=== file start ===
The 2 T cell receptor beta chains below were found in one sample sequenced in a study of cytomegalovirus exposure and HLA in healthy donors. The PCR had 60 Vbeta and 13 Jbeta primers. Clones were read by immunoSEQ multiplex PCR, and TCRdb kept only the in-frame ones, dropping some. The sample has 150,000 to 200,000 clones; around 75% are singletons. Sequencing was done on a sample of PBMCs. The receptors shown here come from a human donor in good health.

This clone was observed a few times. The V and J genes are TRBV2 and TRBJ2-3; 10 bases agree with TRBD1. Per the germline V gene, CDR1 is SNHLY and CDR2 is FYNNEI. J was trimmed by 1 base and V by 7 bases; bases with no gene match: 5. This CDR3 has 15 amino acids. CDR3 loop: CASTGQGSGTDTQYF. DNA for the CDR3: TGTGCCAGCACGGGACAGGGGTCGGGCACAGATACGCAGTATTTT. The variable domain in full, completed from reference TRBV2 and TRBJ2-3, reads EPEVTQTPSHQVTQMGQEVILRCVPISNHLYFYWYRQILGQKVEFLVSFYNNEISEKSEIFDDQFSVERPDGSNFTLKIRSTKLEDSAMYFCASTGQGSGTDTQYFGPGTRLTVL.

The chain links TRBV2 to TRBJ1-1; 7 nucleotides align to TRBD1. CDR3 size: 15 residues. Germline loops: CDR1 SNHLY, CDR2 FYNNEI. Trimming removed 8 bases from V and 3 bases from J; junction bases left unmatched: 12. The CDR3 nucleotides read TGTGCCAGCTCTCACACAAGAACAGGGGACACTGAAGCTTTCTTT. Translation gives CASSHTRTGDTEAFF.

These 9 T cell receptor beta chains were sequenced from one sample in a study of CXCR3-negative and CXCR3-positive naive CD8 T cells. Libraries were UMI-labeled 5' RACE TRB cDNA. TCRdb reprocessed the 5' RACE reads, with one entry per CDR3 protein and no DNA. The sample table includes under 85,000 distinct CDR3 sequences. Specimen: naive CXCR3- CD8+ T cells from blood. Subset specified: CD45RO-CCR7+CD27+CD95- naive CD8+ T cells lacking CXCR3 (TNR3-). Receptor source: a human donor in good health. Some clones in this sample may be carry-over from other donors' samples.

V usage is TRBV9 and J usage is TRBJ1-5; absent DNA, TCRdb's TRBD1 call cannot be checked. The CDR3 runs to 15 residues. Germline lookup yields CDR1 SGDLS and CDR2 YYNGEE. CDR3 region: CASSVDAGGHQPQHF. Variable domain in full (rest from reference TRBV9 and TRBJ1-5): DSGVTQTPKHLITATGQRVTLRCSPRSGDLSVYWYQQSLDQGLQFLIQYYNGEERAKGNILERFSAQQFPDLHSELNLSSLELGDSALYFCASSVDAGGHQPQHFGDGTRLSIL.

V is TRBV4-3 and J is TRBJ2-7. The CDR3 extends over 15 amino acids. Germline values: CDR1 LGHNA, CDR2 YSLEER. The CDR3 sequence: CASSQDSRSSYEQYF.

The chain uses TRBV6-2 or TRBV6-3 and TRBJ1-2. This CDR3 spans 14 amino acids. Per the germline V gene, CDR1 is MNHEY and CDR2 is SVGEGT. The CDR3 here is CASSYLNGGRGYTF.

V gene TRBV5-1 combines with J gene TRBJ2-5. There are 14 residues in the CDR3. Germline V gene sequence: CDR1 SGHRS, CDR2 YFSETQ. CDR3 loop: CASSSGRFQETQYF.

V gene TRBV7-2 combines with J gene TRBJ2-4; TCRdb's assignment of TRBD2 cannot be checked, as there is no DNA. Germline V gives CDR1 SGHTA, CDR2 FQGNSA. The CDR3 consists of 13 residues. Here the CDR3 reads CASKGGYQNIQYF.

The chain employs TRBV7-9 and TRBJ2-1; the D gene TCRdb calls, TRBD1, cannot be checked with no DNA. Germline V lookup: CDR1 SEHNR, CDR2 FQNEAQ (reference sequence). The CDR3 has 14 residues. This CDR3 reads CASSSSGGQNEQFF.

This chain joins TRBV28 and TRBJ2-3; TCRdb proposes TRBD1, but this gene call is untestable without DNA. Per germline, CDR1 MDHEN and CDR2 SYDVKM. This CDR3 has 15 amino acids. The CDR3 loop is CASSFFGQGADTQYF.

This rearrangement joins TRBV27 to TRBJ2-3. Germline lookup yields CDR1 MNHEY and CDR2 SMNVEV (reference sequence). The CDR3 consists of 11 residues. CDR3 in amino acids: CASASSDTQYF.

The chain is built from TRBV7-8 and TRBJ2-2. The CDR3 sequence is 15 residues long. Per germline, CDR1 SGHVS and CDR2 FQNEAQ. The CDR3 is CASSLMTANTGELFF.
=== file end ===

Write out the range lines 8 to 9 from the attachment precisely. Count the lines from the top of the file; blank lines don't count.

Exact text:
V gene TRBV5-1 combines with J gene TRBJ2-5. There are 14 residues in the CDR3. Germline V gene sequence: CDR1 SGHRS, CDR2 YFSETQ. CDR3 loop: CASSSGRFQETQYF.

V gene TRBV7-2 combines with J gene TRBJ2-4; TCRdb's assignment of TRBD2 cannot be checked, as there is no DNA. Germline V gives CDR1 SGHTA, CDR2 FQGNSA. The CDR3 consists of 13 residues. Here the CDR3 reads CASKGGYQNIQYF.